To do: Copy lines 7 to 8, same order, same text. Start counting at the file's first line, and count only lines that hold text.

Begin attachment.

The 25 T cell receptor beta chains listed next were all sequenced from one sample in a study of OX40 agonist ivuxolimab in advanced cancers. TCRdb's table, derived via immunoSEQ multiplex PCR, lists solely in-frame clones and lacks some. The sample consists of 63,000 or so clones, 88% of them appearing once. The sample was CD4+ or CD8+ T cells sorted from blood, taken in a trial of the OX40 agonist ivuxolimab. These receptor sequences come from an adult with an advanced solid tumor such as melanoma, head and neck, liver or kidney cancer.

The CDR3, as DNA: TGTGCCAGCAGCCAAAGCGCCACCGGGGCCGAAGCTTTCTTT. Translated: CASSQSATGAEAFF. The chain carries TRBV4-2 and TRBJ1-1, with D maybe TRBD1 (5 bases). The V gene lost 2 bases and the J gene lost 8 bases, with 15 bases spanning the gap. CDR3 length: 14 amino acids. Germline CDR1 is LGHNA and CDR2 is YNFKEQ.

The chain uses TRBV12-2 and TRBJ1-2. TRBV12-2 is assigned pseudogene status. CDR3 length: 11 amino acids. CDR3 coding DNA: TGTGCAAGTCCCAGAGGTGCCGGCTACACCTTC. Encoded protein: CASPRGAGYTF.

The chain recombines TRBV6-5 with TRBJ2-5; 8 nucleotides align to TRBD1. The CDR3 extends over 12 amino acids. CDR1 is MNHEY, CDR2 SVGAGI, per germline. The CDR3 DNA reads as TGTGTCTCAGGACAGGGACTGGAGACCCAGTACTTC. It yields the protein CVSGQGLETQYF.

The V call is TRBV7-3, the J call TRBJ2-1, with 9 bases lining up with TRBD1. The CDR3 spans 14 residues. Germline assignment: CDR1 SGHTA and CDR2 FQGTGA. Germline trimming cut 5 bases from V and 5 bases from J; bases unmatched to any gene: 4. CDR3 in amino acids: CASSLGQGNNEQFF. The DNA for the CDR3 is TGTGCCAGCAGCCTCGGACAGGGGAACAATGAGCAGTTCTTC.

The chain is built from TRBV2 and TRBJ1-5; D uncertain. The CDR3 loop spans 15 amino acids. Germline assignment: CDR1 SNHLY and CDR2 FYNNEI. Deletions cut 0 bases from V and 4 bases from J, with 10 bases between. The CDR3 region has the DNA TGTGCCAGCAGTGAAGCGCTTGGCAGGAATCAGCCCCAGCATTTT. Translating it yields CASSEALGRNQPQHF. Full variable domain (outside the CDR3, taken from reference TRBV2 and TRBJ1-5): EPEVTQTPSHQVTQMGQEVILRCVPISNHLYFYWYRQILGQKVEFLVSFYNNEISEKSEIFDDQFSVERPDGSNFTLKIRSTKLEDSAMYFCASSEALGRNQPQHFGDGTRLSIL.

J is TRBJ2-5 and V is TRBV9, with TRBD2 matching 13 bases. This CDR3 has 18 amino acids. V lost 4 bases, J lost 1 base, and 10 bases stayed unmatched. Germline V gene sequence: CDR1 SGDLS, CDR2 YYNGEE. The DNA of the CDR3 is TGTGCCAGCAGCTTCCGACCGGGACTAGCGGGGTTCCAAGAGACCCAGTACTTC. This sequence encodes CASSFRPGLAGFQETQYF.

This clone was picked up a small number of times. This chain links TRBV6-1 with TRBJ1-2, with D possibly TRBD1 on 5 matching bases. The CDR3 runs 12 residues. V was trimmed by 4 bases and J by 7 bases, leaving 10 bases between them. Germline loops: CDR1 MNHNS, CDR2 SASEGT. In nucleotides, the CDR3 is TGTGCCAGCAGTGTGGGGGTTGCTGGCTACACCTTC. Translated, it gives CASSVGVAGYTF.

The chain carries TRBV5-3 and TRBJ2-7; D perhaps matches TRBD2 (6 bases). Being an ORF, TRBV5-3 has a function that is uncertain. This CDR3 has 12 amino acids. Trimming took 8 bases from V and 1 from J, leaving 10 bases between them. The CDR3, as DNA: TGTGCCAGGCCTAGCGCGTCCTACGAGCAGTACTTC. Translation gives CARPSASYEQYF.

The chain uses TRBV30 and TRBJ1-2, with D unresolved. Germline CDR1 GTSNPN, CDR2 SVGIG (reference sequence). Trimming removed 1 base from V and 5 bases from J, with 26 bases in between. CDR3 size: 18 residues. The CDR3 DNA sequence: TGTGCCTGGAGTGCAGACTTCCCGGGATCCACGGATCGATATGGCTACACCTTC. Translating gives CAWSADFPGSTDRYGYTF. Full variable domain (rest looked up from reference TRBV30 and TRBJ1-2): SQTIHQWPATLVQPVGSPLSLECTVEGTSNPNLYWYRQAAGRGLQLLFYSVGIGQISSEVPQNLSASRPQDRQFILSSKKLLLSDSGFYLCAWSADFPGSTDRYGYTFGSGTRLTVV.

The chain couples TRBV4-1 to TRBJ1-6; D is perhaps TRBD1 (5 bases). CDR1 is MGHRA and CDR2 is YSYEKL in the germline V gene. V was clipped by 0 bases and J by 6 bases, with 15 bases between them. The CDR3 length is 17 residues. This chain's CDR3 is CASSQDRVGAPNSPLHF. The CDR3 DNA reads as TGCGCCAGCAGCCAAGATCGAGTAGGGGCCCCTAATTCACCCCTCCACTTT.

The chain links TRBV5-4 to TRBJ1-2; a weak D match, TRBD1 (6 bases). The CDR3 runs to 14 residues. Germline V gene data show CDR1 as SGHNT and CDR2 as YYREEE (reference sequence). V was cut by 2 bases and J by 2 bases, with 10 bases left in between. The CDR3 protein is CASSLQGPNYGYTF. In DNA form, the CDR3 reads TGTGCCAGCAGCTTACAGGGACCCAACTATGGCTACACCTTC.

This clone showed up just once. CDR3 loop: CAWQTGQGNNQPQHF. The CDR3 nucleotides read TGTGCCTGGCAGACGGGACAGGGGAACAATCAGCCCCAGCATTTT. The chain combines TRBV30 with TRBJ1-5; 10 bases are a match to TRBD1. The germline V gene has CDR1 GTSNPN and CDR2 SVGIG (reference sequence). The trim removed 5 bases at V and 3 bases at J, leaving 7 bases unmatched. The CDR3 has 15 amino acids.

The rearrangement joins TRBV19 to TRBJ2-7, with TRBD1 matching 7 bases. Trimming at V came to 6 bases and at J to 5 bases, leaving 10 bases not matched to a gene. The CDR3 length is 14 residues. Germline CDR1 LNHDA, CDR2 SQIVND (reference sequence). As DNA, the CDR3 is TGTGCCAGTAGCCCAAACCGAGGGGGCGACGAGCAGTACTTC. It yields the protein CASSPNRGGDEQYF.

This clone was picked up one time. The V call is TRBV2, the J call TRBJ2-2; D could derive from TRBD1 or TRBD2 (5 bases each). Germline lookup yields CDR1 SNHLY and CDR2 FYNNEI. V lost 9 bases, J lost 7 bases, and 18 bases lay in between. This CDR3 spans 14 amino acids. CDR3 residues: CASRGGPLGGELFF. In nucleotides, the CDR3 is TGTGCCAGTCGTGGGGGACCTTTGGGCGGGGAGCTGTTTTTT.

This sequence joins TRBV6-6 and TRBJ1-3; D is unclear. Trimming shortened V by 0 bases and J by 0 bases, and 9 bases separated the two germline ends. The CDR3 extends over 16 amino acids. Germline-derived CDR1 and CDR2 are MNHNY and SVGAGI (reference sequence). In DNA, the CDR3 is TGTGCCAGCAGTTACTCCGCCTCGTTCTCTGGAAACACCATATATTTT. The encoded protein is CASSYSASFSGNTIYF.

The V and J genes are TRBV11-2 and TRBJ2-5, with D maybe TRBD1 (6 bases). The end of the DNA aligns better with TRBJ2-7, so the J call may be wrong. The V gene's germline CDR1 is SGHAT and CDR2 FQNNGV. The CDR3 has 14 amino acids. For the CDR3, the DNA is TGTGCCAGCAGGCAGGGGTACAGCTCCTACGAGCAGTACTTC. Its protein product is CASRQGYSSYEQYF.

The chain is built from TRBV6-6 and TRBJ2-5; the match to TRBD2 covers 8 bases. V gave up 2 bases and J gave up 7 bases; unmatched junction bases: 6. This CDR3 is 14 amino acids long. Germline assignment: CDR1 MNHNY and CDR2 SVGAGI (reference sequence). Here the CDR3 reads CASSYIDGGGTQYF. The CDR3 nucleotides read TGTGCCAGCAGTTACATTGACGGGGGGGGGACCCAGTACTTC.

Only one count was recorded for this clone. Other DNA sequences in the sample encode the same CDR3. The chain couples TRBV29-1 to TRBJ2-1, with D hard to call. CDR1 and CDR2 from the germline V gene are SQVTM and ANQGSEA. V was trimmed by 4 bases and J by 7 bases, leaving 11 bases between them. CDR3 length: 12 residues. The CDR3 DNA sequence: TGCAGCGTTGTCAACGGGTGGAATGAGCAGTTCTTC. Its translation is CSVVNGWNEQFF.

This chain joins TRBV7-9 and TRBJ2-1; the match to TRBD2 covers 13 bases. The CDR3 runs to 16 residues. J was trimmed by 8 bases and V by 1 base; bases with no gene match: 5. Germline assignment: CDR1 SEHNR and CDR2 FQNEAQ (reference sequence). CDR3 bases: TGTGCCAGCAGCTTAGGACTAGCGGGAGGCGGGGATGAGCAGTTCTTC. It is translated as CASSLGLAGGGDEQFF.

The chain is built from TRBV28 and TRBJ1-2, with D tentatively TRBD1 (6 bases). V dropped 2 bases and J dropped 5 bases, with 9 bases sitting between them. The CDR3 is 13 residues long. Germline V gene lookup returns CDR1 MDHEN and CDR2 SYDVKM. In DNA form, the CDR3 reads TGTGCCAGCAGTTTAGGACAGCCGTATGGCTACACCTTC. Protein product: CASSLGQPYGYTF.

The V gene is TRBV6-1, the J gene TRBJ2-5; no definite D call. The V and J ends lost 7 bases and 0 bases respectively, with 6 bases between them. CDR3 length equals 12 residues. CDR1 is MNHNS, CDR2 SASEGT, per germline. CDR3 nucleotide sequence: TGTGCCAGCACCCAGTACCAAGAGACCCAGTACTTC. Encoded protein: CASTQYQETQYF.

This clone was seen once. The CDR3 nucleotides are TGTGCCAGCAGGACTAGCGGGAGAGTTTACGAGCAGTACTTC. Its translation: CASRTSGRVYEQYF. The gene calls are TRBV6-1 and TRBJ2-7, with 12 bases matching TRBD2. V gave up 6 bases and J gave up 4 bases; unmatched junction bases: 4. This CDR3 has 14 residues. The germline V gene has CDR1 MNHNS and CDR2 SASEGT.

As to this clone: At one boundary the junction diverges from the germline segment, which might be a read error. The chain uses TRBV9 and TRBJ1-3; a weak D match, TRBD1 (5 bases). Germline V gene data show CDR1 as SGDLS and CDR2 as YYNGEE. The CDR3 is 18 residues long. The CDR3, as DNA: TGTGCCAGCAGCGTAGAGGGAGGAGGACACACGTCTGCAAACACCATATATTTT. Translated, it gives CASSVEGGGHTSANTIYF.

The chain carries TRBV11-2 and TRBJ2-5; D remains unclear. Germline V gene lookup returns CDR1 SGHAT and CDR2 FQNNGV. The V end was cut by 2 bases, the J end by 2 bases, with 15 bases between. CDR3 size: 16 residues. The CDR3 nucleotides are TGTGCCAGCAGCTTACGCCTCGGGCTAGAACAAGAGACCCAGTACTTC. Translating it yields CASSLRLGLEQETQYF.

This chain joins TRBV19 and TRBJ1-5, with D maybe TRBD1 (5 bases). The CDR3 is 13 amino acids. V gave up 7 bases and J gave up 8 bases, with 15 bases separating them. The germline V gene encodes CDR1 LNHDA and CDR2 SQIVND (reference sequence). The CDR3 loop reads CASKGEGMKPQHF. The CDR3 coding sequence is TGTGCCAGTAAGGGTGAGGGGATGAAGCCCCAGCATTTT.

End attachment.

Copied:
J is TRBJ2-5 and V is TRBV9, with TRBD2 matching 13 bases. This CDR3 has 18 amino acids. V lost 4 bases, J lost 1 base, and 10 bases stayed unmatched. Germline V gene sequence: CDR1 SGDLS, CDR2 YYNGEE. The DNA of the CDR3 is TGTGCCAGCAGCTTCCGACCGGGACTAGCGGGGTTCCAAGAGACCCAGTACTTC. This sequence encodes CASSFRPGLAGFQETQYF.

This clone was picked up a small number of times. This chain links TRBV6-1 with TRBJ1-2, with D possibly TRBD1 on 5 matching bases. The CDR3 runs 12 residues. V was trimmed by 4 bases and J by 7 bases, leaving 10 bases between them. Germline loops: CDR1 MNHNS, CDR2 SASEGT. In nucleotides, the CDR3 is TGTGCCAGCAGTGTGGGGGTTGCTGGCTACACCTTC. Translated, it gives CASSVGVAGYTF.